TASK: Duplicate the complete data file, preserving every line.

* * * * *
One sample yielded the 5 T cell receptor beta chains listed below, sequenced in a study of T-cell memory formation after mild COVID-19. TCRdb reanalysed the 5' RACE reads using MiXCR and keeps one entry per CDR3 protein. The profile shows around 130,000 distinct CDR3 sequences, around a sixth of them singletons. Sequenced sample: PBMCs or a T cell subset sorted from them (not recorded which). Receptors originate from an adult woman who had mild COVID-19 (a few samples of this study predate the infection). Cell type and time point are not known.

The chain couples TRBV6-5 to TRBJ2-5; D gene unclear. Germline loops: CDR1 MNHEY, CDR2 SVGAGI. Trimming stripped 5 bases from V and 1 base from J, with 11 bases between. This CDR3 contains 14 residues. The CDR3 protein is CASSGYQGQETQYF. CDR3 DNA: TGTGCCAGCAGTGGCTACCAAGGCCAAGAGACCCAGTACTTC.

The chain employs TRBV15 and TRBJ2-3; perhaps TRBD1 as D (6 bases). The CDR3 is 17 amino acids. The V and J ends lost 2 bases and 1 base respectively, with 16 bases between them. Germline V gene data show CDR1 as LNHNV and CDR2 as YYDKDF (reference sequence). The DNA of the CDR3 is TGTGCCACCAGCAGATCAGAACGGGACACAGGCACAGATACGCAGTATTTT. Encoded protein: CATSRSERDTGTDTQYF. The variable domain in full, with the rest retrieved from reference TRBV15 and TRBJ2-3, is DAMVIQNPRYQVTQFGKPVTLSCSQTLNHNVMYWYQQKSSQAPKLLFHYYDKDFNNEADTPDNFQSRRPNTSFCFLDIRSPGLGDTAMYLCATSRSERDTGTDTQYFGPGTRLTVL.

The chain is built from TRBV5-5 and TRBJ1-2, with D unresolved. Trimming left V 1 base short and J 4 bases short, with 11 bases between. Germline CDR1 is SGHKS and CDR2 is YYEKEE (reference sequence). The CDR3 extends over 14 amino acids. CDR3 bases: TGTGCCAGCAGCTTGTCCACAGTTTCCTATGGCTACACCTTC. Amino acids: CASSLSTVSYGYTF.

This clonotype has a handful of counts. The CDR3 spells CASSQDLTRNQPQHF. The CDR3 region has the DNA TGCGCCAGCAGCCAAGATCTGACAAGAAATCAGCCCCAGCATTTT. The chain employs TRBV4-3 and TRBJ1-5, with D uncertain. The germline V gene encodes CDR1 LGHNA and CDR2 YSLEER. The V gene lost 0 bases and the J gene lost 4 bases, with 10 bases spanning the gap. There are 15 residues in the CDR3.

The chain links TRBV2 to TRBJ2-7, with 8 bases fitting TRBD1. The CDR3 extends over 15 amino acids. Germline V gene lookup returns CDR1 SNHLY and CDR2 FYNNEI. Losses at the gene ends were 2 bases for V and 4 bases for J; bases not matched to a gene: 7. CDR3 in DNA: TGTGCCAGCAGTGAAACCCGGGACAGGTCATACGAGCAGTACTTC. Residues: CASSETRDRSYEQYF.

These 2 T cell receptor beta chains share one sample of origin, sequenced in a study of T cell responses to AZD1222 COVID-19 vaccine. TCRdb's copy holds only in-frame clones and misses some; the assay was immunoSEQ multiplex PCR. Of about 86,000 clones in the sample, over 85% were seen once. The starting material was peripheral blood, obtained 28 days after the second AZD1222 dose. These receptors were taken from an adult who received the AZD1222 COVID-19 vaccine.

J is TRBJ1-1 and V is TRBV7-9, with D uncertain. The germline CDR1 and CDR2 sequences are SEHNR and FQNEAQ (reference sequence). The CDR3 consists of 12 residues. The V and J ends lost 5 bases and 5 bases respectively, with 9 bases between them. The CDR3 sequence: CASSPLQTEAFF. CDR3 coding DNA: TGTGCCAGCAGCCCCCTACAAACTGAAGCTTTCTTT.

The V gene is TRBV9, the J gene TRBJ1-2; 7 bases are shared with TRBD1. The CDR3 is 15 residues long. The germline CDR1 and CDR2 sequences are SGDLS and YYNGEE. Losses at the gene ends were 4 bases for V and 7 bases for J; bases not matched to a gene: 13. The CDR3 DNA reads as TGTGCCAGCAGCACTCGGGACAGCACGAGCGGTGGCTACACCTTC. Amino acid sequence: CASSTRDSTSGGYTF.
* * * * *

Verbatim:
One sample yielded the 5 T cell receptor beta chains listed below, sequenced in a study of T-cell memory formation after mild COVID-19. TCRdb reanalysed the 5' RACE reads using MiXCR and keeps one entry per CDR3 protein. The profile shows around 130,000 distinct CDR3 sequences, around a sixth of them singletons. Sequenced sample: PBMCs or a T cell subset sorted from them (not recorded which). Receptors originate from an adult woman who had mild COVID-19 (a few samples of this study predate the infection). Cell type and time point are not known.

The chain couples TRBV6-5 to TRBJ2-5; D gene unclear. Germline loops: CDR1 MNHEY, CDR2 SVGAGI. Trimming stripped 5 bases from V and 1 base from J, with 11 bases between. This CDR3 contains 14 residues. The CDR3 protein is CASSGYQGQETQYF. CDR3 DNA: TGTGCCAGCAGTGGCTACCAAGGCCAAGAGACCCAGTACTTC.

The chain employs TRBV15 and TRBJ2-3; perhaps TRBD1 as D (6 bases). The CDR3 is 17 amino acids. The V and J ends lost 2 bases and 1 base respectively, with 16 bases between them. Germline V gene data show CDR1 as LNHNV and CDR2 as YYDKDF (reference sequence). The DNA of the CDR3 is TGTGCCACCAGCAGATCAGAACGGGACACAGGCACAGATACGCAGTATTTT. Encoded protein: CATSRSERDTGTDTQYF. The variable domain in full, with the rest retrieved from reference TRBV15 and TRBJ2-3, is DAMVIQNPRYQVTQFGKPVTLSCSQTLNHNVMYWYQQKSSQAPKLLFHYYDKDFNNEADTPDNFQSRRPNTSFCFLDIRSPGLGDTAMYLCATSRSERDTGTDTQYFGPGTRLTVL.

The chain is built from TRBV5-5 and TRBJ1-2, with D unresolved. Trimming left V 1 base short and J 4 bases short, with 11 bases between. Germline CDR1 is SGHKS and CDR2 is YYEKEE (reference sequence). The CDR3 extends over 14 amino acids. CDR3 bases: TGTGCCAGCAGCTTGTCCACAGTTTCCTATGGCTACACCTTC. Amino acids: CASSLSTVSYGYTF.

This clonotype has a handful of counts. The CDR3 spells CASSQDLTRNQPQHF. The CDR3 region has the DNA TGCGCCAGCAGCCAAGATCTGACAAGAAATCAGCCCCAGCATTTT. The chain employs TRBV4-3 and TRBJ1-5, with D uncertain. The germline V gene encodes CDR1 LGHNA and CDR2 YSLEER. The V gene lost 0 bases and the J gene lost 4 bases, with 10 bases spanning the gap. There are 15 residues in the CDR3.

The chain links TRBV2 to TRBJ2-7, with 8 bases fitting TRBD1. The CDR3 extends over 15 amino acids. Germline V gene lookup returns CDR1 SNHLY and CDR2 FYNNEI. Losses at the gene ends were 2 bases for V and 4 bases for J; bases not matched to a gene: 7. CDR3 in DNA: TGTGCCAGCAGTGAAACCCGGGACAGGTCATACGAGCAGTACTTC. Residues: CASSETRDRSYEQYF.

These 2 T cell receptor beta chains share one sample of origin, sequenced in a study of T cell responses to AZD1222 COVID-19 vaccine. TCRdb's copy holds only in-frame clones and misses some; the assay was immunoSEQ multiplex PCR. Of about 86,000 clones in the sample, over 85% were seen once. The starting material was peripheral blood, obtained 28 days after the second AZD1222 dose. These receptors were taken from an adult who received the AZD1222 COVID-19 vaccine.

J is TRBJ1-1 and V is TRBV7-9, with D uncertain. The germline CDR1 and CDR2 sequences are SEHNR and FQNEAQ (reference sequence). The CDR3 consists of 12 residues. The V and J ends lost 5 bases and 5 bases respectively, with 9 bases between them. The CDR3 sequence: CASSPLQTEAFF. CDR3 coding DNA: TGTGCCAGCAGCCCCCTACAAACTGAAGCTTTCTTT.

The V gene is TRBV9, the J gene TRBJ1-2; 7 bases are shared with TRBD1. The CDR3 is 15 residues long. The germline CDR1 and CDR2 sequences are SGDLS and YYNGEE. Losses at the gene ends were 4 bases for V and 7 bases for J; bases not matched to a gene: 13. The CDR3 DNA reads as TGTGCCAGCAGCACTCGGGACAGCACGAGCGGTGGCTACACCTTC. Amino acid sequence: CASSTRDSTSGGYTF.